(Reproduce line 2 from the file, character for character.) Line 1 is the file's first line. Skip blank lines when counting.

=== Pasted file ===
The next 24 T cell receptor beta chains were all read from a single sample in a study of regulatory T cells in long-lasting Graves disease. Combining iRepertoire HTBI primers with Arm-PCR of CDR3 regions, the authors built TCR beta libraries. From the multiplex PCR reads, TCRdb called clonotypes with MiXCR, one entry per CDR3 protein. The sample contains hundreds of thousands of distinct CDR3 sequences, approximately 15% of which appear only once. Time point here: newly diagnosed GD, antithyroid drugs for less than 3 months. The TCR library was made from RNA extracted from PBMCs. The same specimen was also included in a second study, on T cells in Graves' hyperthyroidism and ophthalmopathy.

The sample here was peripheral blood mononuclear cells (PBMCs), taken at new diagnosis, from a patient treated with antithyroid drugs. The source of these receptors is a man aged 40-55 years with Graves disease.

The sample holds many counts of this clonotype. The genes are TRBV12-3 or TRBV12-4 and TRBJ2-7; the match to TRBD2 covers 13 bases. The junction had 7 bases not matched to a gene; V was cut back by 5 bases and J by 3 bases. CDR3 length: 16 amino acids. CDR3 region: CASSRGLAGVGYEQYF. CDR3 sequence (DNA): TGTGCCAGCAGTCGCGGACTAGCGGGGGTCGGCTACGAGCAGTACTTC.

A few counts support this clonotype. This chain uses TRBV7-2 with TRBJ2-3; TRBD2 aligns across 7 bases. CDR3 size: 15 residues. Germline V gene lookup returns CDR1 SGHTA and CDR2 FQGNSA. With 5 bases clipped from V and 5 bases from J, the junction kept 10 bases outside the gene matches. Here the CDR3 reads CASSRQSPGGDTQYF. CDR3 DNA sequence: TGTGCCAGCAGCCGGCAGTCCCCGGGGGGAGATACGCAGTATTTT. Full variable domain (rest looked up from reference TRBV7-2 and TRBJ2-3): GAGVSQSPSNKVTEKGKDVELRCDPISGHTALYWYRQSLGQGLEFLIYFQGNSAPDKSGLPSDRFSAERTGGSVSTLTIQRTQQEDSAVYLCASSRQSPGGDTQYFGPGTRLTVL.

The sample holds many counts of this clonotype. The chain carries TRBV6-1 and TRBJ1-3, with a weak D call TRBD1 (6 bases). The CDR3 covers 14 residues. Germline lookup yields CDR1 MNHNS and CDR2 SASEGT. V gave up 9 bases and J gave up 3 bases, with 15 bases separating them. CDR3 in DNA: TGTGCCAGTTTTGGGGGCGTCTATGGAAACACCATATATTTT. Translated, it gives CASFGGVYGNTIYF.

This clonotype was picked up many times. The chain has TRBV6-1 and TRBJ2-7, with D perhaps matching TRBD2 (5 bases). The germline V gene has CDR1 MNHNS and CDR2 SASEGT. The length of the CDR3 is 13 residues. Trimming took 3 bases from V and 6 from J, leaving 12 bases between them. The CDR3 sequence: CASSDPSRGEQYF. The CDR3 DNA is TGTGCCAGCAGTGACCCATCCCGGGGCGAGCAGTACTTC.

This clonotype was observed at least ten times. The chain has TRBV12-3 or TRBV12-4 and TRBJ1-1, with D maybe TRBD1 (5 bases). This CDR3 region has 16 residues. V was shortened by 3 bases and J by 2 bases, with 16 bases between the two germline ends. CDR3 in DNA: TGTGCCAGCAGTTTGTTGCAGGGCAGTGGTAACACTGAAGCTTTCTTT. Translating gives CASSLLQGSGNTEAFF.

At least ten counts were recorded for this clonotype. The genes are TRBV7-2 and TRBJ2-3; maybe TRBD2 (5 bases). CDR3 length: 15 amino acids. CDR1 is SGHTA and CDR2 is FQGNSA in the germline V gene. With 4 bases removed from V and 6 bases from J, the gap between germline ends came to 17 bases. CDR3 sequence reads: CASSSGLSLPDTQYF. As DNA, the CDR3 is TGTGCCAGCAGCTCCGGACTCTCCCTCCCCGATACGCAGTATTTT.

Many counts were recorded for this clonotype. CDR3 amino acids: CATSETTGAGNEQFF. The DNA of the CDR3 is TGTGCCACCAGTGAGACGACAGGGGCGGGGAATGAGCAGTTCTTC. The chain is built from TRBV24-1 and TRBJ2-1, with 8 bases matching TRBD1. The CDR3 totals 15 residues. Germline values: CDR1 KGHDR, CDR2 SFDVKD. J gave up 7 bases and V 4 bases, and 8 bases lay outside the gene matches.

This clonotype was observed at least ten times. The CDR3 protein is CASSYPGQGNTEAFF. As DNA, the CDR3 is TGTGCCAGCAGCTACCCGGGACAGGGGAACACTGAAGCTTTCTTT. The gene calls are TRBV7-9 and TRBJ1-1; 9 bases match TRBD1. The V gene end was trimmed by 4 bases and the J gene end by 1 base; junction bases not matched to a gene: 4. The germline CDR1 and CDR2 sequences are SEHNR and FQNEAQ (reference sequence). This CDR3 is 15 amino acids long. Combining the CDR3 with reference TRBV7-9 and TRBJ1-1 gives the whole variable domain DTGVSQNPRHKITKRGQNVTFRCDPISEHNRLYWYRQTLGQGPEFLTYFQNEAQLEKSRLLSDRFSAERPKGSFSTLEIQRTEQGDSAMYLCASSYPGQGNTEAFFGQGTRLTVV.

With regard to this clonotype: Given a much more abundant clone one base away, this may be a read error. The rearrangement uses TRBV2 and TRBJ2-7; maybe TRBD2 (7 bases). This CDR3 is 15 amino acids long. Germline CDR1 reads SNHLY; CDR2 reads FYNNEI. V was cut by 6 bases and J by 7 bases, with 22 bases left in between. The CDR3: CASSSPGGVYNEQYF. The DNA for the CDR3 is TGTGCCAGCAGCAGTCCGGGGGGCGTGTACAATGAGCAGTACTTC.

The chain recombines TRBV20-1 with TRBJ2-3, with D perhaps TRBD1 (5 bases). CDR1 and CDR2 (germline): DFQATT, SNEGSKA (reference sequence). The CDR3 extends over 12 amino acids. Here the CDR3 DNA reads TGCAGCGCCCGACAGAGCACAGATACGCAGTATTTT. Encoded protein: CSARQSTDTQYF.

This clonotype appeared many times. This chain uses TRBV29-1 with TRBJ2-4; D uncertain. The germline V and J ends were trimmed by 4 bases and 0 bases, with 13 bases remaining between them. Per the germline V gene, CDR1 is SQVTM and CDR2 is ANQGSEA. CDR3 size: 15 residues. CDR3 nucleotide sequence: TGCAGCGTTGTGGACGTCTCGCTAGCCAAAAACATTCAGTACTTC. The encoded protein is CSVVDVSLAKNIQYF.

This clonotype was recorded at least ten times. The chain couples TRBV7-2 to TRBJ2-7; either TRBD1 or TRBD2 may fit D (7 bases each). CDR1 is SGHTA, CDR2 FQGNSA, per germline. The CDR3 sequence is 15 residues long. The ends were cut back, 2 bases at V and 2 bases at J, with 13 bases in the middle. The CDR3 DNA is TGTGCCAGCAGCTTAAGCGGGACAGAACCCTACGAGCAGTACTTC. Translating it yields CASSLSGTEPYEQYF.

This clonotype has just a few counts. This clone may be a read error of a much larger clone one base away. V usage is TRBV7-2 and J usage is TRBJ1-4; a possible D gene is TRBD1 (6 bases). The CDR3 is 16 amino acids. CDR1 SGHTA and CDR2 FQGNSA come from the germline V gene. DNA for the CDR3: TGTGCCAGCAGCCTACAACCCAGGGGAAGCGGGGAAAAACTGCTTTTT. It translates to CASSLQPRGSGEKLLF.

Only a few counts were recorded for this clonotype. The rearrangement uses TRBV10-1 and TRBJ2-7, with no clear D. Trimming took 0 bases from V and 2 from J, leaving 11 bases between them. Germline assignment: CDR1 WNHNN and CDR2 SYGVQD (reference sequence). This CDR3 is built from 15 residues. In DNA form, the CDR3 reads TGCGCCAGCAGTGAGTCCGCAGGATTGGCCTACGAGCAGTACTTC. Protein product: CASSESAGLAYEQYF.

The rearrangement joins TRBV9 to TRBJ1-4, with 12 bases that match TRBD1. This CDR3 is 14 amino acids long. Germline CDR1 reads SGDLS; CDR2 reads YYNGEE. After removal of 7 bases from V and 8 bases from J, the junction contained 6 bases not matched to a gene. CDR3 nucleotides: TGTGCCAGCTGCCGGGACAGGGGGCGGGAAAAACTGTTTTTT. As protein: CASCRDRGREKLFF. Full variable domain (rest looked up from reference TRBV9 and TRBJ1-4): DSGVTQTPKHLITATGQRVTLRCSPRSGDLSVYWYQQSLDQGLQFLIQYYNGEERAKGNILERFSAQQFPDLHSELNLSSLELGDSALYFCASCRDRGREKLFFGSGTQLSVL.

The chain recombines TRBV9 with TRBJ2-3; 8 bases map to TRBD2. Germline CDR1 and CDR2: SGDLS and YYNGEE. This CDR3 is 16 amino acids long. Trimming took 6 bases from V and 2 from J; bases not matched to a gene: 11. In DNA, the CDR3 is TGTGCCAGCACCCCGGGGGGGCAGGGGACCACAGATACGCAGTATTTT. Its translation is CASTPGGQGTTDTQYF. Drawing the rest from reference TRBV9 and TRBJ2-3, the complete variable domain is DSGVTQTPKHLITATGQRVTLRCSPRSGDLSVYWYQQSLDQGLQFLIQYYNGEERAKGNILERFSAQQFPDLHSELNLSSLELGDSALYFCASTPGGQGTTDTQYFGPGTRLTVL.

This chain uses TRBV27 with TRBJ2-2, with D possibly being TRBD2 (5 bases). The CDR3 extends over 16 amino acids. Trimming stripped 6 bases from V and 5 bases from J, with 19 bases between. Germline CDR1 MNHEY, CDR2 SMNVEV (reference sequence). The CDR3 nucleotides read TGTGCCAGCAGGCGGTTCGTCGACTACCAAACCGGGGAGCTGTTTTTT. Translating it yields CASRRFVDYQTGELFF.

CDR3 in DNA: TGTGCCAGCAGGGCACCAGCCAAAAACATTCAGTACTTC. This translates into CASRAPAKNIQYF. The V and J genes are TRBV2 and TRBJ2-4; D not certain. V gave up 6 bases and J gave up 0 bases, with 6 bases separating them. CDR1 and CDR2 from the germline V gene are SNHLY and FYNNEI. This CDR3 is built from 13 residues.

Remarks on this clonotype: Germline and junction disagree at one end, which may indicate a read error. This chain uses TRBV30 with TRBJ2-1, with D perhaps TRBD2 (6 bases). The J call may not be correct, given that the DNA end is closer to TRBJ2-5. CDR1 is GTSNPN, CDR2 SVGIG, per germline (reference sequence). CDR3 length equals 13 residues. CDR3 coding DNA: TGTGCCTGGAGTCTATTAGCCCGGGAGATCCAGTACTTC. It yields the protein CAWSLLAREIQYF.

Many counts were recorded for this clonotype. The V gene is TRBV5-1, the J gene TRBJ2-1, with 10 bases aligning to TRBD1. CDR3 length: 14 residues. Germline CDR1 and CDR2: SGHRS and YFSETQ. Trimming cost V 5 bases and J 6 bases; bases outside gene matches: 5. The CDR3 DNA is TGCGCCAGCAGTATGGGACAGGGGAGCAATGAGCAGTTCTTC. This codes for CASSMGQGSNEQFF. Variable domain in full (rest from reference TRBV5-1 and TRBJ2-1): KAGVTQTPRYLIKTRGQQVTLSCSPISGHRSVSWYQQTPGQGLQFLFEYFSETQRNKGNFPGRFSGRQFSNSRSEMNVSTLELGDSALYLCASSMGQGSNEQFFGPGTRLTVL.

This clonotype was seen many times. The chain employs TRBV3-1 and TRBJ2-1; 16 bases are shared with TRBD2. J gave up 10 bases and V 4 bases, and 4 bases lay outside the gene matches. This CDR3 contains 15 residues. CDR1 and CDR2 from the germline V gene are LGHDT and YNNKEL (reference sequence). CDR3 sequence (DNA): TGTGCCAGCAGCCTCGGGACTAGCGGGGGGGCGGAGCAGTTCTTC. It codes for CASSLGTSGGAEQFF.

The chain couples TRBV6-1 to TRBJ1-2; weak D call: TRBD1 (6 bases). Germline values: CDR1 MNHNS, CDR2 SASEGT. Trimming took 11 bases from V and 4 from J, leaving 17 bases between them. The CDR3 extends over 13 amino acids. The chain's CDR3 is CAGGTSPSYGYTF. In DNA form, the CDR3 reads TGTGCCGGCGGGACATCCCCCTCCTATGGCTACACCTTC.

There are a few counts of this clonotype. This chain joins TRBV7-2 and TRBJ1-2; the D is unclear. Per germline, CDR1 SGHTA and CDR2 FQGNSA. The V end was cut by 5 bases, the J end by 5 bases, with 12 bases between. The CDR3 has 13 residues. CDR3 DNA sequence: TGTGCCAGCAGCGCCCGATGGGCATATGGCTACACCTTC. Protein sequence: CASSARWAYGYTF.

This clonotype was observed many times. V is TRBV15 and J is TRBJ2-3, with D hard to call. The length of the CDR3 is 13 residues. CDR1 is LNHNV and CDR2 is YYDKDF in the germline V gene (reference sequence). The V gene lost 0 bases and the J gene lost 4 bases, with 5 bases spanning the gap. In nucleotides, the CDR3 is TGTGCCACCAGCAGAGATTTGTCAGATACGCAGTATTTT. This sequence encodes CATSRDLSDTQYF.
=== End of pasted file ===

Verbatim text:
The sample here was peripheral blood mononuclear cells (PBMCs), taken at new diagnosis, from a patient treated with antithyroid drugs. The source of these receptors is a man aged 40-55 years with Graves disease.